4 Years of the Bluff Town Council

Photo courtesy of Bluff Town Council.

September 6th marked four years since the swearing-in of the Bluff town council, shortly after the town was incorporated in August 2018. The Canyon Echo posed three questions to the council members to reflect on their work:

1. What are you most proud of in your time on the Bluff Town Council?

2. What are your hopes for Bluff in the coming years?

3. Is there anything you wish more people knew about work on the Council? Or, are there any recent happenings that you feel are important but aren’t being talked about much?

Here are the answers from everyone who could respond:

Ann Leppanen, Mayor

Most Proud Of:

Incorporation was completed in August 2018 and we 5 took office on September 6, 2018. The pandemic struck the country in January 2020. I am most proud that the Town “survived” the pandemic by residents, businesses, and local government working together. This doesn’t mean everyone agreed every step of the way but all of Bluff worked hard to protect its citizens or that loss didn’t occur. 

Hopes for Bluff’s Future:

That the Town will continue to develop with a thoughtful approach to the future and that Bluff learns from the past and present, particularly in the areas of economic growth and housing.

What I wish more people knew or that isn’t being talked about:

I wish more was publicly said about the Town’s accomplishments in a very short 4-year period, rather than the inclination of some to point out only the shortfalls. We aren’t a body of “volunteers;” we are elected officials doing the best job that we know how to do and somehow that gets lost in the conversation. 

Jim Sayers, Council Member

Most Proud Of:

Participating in the creation of an incorporated town has been a significant life experience for me. I’m most proud of the General Plan we created. While all such plans are eventually modified, this will have a useful life in describing our path forward in many areas.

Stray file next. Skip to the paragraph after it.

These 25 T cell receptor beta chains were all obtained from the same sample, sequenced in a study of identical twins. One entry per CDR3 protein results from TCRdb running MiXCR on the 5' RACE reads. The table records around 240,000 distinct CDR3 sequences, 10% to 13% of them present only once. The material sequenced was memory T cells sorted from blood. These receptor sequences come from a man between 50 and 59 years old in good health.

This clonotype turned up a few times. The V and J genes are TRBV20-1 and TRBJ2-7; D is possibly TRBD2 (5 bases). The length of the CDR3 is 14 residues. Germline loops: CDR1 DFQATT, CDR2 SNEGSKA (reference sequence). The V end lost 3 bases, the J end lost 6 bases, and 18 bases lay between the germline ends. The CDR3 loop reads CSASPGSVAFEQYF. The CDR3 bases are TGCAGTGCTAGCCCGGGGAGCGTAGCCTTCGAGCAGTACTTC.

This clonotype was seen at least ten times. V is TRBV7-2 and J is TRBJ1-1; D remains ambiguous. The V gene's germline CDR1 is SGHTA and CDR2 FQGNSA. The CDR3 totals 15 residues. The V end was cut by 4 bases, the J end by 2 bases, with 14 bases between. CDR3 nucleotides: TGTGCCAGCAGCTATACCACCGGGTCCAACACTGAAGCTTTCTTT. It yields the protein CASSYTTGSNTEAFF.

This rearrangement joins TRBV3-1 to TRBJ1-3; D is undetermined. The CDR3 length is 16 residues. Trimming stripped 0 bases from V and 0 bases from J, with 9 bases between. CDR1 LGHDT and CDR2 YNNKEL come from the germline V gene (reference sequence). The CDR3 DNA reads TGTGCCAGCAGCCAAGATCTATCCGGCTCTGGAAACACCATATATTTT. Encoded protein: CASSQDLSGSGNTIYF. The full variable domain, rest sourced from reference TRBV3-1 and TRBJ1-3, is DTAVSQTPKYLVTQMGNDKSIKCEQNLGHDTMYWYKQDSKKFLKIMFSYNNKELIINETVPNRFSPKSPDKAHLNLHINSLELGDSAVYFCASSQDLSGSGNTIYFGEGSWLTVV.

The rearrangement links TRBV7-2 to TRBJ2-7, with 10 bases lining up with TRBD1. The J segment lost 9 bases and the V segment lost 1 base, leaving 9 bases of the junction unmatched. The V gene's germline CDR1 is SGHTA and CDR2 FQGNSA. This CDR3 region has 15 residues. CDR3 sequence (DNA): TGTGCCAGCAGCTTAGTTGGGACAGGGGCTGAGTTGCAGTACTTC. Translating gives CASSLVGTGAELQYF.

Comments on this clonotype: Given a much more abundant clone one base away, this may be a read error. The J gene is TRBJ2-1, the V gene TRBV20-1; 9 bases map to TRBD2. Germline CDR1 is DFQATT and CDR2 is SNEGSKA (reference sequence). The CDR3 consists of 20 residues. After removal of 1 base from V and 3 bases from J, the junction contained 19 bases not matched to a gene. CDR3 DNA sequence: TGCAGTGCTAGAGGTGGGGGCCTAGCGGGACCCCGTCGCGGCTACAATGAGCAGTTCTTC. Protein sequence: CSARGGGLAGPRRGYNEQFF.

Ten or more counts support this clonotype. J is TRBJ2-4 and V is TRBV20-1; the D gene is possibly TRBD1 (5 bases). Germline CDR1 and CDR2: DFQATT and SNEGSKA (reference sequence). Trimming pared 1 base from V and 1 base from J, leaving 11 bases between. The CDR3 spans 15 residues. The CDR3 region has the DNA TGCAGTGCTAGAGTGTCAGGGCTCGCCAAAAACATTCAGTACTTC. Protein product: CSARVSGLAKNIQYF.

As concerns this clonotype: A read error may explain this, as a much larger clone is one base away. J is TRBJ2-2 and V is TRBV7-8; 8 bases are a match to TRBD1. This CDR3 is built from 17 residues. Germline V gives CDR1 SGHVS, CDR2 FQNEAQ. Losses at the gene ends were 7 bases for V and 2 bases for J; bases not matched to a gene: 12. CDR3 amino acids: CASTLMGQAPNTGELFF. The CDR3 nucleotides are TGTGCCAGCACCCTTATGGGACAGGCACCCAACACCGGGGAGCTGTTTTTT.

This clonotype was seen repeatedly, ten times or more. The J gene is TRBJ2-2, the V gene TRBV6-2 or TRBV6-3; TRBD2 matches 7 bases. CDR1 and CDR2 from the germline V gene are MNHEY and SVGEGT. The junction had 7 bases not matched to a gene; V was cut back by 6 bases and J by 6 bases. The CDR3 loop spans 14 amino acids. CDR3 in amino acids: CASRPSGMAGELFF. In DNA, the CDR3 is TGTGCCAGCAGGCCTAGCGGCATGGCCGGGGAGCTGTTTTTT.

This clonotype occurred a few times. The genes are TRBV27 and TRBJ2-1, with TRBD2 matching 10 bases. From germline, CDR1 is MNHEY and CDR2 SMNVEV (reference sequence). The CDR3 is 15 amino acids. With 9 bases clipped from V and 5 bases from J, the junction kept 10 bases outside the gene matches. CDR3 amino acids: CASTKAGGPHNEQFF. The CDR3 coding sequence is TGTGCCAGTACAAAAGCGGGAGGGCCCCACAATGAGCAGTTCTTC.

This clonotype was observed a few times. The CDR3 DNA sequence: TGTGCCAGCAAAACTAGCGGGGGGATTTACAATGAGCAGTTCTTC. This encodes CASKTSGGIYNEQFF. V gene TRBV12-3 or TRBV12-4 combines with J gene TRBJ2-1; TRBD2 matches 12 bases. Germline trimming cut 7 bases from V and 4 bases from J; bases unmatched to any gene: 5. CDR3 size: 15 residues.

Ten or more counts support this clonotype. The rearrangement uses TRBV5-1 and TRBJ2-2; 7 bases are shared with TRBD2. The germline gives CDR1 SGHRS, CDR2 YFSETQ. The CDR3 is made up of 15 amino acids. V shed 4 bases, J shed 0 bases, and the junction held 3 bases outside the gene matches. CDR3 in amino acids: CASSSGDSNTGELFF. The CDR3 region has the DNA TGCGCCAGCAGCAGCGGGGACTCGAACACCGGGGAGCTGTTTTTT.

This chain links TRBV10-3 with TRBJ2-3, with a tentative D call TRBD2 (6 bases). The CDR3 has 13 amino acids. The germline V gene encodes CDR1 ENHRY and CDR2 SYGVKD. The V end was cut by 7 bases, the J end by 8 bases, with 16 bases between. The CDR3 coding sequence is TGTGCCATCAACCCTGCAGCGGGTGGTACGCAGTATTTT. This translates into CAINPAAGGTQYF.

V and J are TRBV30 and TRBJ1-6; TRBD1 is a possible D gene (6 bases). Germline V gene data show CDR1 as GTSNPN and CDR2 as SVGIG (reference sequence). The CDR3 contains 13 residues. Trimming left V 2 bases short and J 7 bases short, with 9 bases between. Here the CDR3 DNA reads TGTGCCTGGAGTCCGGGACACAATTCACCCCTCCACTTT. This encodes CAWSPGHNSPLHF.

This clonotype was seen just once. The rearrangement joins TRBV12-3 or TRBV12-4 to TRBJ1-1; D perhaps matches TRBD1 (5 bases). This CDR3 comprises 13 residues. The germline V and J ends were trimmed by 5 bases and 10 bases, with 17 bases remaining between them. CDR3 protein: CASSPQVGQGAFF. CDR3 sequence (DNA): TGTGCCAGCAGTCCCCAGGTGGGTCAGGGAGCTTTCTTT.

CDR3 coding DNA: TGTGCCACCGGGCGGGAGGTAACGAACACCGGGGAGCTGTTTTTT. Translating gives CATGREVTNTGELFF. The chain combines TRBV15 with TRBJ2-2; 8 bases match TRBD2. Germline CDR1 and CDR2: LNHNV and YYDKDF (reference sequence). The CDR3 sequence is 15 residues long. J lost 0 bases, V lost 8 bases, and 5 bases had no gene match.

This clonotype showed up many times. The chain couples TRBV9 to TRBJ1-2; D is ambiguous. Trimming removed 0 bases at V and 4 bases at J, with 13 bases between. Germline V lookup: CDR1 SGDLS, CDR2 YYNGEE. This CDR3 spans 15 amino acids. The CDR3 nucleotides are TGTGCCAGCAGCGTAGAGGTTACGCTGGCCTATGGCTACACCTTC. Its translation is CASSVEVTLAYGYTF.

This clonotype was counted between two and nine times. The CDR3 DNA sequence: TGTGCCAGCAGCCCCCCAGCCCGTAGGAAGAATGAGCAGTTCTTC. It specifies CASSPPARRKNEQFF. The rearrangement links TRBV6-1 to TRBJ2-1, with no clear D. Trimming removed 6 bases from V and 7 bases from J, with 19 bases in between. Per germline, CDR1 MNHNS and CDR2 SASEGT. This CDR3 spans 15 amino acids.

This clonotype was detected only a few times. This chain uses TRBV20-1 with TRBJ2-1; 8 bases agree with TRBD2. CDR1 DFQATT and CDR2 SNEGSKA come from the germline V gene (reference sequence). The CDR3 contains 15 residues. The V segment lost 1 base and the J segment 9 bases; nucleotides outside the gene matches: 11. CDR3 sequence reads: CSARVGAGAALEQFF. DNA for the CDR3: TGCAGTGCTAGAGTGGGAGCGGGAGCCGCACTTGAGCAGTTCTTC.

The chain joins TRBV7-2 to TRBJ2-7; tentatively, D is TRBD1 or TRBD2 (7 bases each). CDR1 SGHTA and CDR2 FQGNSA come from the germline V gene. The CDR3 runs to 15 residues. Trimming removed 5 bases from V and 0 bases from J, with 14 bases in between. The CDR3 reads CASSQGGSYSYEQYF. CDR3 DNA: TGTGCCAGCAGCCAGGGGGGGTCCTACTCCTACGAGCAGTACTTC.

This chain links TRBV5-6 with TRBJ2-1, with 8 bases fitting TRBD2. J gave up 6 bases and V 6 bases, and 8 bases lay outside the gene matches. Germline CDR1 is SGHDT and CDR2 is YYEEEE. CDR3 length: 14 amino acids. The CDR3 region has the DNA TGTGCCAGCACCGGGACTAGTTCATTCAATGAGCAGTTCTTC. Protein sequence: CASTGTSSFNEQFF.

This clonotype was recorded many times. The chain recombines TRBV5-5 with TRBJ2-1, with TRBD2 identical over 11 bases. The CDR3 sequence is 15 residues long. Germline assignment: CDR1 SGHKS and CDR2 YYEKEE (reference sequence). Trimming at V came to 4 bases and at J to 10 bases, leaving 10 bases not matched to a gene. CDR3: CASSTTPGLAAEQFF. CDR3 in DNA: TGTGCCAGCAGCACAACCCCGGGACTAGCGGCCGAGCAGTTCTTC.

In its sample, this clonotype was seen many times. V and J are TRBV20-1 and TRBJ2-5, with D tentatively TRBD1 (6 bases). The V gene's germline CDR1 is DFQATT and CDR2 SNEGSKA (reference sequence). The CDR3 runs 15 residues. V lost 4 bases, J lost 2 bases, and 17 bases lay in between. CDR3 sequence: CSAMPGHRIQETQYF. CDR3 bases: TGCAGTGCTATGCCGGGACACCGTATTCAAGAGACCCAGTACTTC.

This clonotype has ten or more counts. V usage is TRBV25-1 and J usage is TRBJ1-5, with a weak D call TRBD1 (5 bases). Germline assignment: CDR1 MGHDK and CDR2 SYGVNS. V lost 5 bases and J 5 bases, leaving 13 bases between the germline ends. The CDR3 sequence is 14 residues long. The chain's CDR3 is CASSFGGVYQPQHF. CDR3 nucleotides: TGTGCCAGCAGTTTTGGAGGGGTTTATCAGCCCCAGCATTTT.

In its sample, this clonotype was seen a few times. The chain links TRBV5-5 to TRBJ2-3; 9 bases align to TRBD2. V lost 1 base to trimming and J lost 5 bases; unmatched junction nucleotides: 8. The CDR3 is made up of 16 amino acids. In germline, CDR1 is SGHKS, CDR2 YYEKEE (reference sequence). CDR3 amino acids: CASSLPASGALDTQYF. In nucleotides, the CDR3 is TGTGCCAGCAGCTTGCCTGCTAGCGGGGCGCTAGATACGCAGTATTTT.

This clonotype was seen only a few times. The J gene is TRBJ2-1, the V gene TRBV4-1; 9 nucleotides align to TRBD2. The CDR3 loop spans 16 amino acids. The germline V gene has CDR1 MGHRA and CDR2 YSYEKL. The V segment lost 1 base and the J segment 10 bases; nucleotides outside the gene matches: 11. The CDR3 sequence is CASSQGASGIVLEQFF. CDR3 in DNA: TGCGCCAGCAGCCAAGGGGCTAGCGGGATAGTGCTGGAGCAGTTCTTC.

Hopes for Bluff’s Future

I hope it can continue as an uncommon locus valuing diversity, kindness, activism and humanism in rural Utah.

What I wish more people knew or that isn’t being talked about:

I hope people appreciate how much the Council members challenge each other and themselves in weekly decision making. I know we all seek guidance from our respective consciences in many matters. I think over the last year it seems we’re looking more at projects and opportunities that will increasingly serve Bluff’s future.

Brant Murray, Council Member

Most Proud Of:

Change is happening slowly here. 

We’ve had 2 planning documents created by the U of Utah, and Utah State University, which have given us a detailed description of what the locals want their town to be. 

Our General Plan is a narrative for the future of Bluff. 

Dark Sky, low taxes, safe streets, rural lifestyle, non-motorized backcountry, preservation of Bears Ears for the future generations who call it home…and for millions of Americans who come here for the wonder. 

Hopes for Bluff’s Future:

Young people can continue to find employment opportunities, and fixed income folks also thrive. Building more community connections with our friends and neighbors. 

What I wish more people knew or that isn’t being talked about:

I think our Town Council really appreciates the Bluff community of volunteers, and all the folks who serve on our town committees and boards. 

We’ve got a great group helping to build our little town. 

I think it shows. 

Linda Sosa, Records Officer

Most Proud Of:

I work on infrastructure so others can focus on pursuing the many issues and relationships the Town needs.

Hopes for Bluff’s Future:

Bluff’s volunteerism, sense of community and varied expertise make it special. People have helped improve the Town on many levels the entire 50 years I have lived here and I see that continuing. 

What I wish more people knew or that isn’t being talked about:

It is great having virtual meetings and we have a YouTube channel at Town of Bluff!

According to the Mayor, the town received a grant of $128,383 from the Community Development Block Grant Program. The funds add to $28,000 the town received as part of the American Rescue Plan Act, which was matched by the State of Utah. Another grant received is a pass-through grant from San Juan County Public Health that will benefit the food pantry operated by Ginny Burns in the amount of $10,000.

The Town Council is working with Utah Diné Bikéyah to create a Cooperative Cultural Center out of the old Bluff Elementary School. They are currently working on securing funding for a fire suppression system in the building.